Monthly Archives: October 2004

Politicizing the Judicial Ballot

I received this plea in my email:

Friends, As I am sure you are already aware, on the ballot on Nov. 2nd will be a section on judicial retention. In one highly politicized situation, involving our own MO Supreme Court Judge Rick Teitelman, there are conservative elements waging a campaign for voters to vote “No” on retention of Judge Teitelman.

The effort began with a Greene County prosecutor who, while admitting he wasn’t certain of the reason, laid “blame” for an unofficial moratorium on the death penalty in MO at Judge Rick’s position on the Court. This diatribe was followed in turn by an NRA-affiliated group urging non-retention of Judge Rick based on his vote against the legitimacy of the conceal & carry legislation. I urge you all not to skip over the judges retention portion of the ballot so that you can cast a “yes” to retention of Judge Richard B. Teitelman.

And, as less politically astute friends, family, and acquaintances ask you about the Nov. 2nd ballot, please explain the meaning of the retention vote to them. I am writing because judges cannot wage a campaign. And, Judge Rick has a deep commitment to civil liberties, civil rights, and justice. But another aspect we must remember, a significant vote for non-retention of Judge Rick could have a chilling effect on other judges who would otherwise be inclined to cast politically unpopular votes in close cases. Thank you for your attention and consideration.

Post Dispatch on Teitelman.

As the Post mentions — the main claim of those working to unseat him is that he voted against conceal-carry. He didn’t. He voted that the state should have to fund conceal-carry.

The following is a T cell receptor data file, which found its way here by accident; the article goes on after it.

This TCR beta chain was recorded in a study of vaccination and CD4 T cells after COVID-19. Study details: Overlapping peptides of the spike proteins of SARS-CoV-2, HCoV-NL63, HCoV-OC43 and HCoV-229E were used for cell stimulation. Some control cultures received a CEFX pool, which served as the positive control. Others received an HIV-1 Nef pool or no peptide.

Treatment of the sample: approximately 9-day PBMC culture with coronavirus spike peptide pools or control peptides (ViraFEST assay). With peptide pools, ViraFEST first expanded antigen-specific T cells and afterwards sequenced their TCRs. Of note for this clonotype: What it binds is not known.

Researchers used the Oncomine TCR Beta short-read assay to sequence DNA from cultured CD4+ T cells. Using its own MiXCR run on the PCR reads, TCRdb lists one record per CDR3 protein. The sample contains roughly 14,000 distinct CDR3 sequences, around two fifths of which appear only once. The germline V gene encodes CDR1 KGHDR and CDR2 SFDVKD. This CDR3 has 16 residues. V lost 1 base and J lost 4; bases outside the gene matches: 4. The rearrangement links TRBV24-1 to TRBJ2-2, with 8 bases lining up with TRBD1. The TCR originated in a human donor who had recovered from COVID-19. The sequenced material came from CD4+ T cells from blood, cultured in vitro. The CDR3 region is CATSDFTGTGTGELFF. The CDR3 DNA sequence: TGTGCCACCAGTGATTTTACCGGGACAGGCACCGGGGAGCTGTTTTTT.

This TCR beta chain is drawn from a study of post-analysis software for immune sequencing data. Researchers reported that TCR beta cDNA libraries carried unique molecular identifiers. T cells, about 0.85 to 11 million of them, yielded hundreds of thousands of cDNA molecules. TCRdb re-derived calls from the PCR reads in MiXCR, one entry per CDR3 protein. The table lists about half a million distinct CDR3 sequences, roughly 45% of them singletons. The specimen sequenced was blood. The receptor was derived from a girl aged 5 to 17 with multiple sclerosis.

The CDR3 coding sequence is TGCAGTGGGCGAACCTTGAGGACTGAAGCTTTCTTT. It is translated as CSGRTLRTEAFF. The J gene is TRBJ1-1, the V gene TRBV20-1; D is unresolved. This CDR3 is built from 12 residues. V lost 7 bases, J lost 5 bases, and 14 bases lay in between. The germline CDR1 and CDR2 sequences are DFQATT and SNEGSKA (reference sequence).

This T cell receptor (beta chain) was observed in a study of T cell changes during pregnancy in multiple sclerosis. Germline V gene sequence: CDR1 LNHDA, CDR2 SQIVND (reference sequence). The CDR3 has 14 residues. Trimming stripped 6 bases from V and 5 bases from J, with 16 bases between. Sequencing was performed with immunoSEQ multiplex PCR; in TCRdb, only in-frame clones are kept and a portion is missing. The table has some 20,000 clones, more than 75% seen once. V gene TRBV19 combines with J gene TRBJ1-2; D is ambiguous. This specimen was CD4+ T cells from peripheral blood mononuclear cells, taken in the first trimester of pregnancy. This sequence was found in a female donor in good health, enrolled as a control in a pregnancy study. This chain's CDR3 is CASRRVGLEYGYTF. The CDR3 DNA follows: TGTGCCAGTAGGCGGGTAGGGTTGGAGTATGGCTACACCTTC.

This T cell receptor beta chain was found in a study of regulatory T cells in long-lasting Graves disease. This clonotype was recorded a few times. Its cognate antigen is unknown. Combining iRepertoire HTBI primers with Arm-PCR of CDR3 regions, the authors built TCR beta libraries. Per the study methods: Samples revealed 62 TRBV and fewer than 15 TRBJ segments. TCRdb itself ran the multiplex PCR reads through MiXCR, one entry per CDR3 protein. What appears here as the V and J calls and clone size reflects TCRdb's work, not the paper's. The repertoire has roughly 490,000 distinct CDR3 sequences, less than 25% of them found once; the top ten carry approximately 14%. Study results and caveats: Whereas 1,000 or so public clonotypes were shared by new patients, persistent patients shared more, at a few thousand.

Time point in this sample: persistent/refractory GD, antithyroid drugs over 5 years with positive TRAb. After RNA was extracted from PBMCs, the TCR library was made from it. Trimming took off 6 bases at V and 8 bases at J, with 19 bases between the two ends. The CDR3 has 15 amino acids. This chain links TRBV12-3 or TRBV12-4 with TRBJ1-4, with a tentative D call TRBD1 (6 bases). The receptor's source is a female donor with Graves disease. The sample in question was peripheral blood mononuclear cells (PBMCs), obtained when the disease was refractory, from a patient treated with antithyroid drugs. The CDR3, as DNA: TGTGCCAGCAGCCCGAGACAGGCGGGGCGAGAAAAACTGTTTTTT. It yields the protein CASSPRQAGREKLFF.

Since many people skip over that section in the ballot — a negative campaign can work. So its important if you are against politicizing the judiciary that you vote to support Teitelman.

Judges should be retained or booted based on ability — not a liberal/conservative litmus test.


1) The Cardinals come from behind and go from a 0-3 deficit to win the World Series.

This will prove one of two things:
1) The Boston Red Sox really are cursed.
2) Anything really can happen in the postseason.

Which one it proves depends upon whether you really believe in curses or not.

2) The Boston Red Sox win.

This will prove only one thing:
1) The Boston Red Sox aren’t cursed.
— Whether they were and the curse is over, or if they never were, depends on your view of curses.

Quote of the Day

Superstitions, bigotries, hypocrisies, prejudices, these phantoms, phantoms though they be, cling to life; they have teeth and nails in their shadowy substance, and we must grapple with them individually and make war on them without truce; for it is one of humanity’s inevitabilities to be condemned to eternal struggle with phantoms.

Source: Victor Hugo – Les Miserables.

Oy – Cuyahoga Absentee Ballot

Some are complaining about the Cuyahoga Absentee Ballot which appears below:

The absentee ballot comes in two parts. The part on the left with the names, parties, numbers, and arrow. And the actual punch ballot. Someone lined up the ballot with the information page, and showed that the arrows don’t align.

But you’re not supposed to align them. Since it’s an absentee ballot, you don’t get sent a voting booth in the mail. It has to be done manually. They don’t expect you to line up the ballot. You’re supposed to read what number you are supposed to punch. And then punch it.

I think some believe a typographical error was made…and the Bush/Cheney number was supposed to be 14 (and one other party was supposed to be 12 instead of 2) but the numbers are correct; confused voters just aren’t reading the instructions they’re given.